Anyway. That did not win me friends in the head office and it had not blown over.

“I need to meet with [the Director] tomorrow morning,” I said.

“I don’t think she will meet with you.” She replied.

“She can meet in the morning in her office or we can meet in the afternoon at the labor commission,” I said, “I’ll leave that up to her.”

We met the next morning.

When I walked into the Directors office it was obvious that she was braced for an argument, but instead I simply asked, “what is your opinion of me?”

She looked at me warily and said, “I’m not sure.”

“Oh no,” I corrected, “you have a definite opinion of me. You are sure enough in your opinion to fire me.”

She started to argue that I was not actually fired, but I told her we could save the discussion on semantics for another day.

“You are sure enough in your opinion of me to fire me on the word of [my team] without investigating if any of the allegations are true.”

She sat up and said that she could not tell me who had made the complaints and I should not assume.

I told her that I was in no way assuming. I was much more aware of my team’s reputation of questionable work ethics than she was. My team was well known in the community as not working or playing well with others and this was not the first time I had heard of her throwing a team under the bus. But it was definitely the worst.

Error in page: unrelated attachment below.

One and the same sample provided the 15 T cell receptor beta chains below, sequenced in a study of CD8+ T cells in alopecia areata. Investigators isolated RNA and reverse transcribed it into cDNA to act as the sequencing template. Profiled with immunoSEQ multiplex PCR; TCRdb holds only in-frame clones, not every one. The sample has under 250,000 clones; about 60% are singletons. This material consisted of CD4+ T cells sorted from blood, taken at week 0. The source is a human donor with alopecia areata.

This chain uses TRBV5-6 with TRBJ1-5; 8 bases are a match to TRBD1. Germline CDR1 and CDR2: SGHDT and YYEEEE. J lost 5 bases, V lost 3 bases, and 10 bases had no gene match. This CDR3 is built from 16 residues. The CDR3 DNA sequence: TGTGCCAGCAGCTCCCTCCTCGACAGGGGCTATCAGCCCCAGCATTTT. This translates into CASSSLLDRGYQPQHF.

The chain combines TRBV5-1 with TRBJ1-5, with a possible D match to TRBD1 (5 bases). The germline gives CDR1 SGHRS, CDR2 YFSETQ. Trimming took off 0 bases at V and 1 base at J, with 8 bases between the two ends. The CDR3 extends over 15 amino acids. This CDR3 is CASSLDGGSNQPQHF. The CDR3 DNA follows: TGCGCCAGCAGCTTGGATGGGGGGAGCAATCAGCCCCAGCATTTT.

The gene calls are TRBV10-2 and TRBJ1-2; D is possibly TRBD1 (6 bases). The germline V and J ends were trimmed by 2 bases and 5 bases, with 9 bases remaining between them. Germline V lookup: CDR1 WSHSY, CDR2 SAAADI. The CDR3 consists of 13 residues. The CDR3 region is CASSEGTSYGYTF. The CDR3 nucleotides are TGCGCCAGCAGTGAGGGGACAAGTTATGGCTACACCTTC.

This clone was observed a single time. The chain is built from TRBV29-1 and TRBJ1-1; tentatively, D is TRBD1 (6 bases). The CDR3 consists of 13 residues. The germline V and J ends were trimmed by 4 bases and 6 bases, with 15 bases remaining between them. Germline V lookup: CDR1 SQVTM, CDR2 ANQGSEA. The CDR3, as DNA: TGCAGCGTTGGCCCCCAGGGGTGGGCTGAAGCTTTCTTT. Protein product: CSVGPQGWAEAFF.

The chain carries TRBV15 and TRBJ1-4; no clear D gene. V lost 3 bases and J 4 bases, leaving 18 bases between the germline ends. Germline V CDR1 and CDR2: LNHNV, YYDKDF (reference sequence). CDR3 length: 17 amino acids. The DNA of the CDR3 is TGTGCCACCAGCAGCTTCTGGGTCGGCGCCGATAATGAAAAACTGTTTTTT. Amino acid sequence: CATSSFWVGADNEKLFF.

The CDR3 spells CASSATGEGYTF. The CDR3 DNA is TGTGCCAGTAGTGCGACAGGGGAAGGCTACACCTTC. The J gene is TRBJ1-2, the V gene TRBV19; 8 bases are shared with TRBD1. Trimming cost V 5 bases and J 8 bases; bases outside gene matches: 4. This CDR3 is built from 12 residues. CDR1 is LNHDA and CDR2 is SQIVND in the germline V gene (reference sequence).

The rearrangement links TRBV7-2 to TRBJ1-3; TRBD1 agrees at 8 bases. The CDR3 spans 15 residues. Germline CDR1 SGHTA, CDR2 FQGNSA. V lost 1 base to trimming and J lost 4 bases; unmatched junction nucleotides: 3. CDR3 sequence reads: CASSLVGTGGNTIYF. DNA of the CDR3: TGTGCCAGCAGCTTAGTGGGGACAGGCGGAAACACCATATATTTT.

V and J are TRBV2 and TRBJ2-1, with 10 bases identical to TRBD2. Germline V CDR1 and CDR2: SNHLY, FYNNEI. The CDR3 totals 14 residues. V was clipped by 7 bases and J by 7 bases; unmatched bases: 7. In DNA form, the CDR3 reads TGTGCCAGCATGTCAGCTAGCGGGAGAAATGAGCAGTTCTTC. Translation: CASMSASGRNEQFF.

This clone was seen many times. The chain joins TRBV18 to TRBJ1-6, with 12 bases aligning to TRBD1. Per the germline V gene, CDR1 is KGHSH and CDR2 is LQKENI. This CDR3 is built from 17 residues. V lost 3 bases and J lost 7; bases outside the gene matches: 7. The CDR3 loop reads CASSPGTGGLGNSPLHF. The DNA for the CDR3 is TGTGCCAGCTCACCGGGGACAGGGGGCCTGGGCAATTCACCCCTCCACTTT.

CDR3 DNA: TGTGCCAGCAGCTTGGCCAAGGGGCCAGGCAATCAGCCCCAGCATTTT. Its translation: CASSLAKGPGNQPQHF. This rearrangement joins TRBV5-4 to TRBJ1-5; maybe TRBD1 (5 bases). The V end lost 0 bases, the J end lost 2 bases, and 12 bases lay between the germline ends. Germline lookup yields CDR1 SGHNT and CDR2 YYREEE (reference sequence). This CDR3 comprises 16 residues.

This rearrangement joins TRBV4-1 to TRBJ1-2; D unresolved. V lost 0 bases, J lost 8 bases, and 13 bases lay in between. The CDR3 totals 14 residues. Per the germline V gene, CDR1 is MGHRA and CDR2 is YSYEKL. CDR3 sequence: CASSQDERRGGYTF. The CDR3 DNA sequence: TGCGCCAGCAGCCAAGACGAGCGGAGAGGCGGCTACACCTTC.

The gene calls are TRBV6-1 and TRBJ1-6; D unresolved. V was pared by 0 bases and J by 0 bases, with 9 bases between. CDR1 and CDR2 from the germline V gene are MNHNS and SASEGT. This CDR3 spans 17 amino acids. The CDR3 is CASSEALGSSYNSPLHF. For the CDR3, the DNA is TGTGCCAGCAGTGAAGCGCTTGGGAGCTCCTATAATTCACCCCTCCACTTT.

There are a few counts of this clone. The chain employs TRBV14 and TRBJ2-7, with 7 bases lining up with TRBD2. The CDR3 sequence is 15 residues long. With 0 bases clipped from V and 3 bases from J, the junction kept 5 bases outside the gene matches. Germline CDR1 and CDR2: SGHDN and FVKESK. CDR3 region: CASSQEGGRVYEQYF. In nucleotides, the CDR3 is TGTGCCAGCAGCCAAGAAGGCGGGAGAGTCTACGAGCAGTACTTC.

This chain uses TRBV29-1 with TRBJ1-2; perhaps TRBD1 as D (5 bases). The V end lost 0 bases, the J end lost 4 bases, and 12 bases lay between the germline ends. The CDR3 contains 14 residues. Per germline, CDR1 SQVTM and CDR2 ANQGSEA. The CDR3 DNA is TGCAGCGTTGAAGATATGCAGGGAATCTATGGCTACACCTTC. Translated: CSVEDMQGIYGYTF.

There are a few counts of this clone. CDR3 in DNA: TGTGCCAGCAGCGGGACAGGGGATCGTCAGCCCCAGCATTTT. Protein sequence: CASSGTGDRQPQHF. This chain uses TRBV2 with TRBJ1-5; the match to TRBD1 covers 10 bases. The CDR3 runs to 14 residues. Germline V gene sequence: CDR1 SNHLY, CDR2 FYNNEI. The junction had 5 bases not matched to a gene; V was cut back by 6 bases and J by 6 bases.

Be that as it may, I knew the Director had not actually investigated to verify what had been reported because not only were the allegations not true, they were easily proven to not be true.

“How?” she asked.

“Simple,” I said. “At the end of the semester you ask all of the Deaf students to fill out an evaluation of their interpreters. Mostly it’s a formality, but do that evaluation today and I will accept whatever it says. Let’s see if my team is willing to do the same.”

The Director agreed and had me sit in her office. A few hours later she return with a stack of papers in her hand and a pained expression.

“I owe you an apology,” she said, “I should have looked before I leapt.”

I told her not to worry about it, so long as I was no longer ‘fired.’

She assured me that I was not and would be welcome back next semester.

I told her that unfortunately I would not be returning the next semester because I had another offer from a different agency.”

Her jaw went slack, “if you’re not coming back anyway, then what was this all about?”

“My reputation,” I stated. “You see about two weeks ago in-between classes I told my team that I was not coming back next semester because I had another offer. It’s my guess that she thought she would make herself look better by making me look worse.” I thought for a second, “I think she figured that you would not talk to me about it until the end of the semester and by that time I would have told you that I was going anyway.”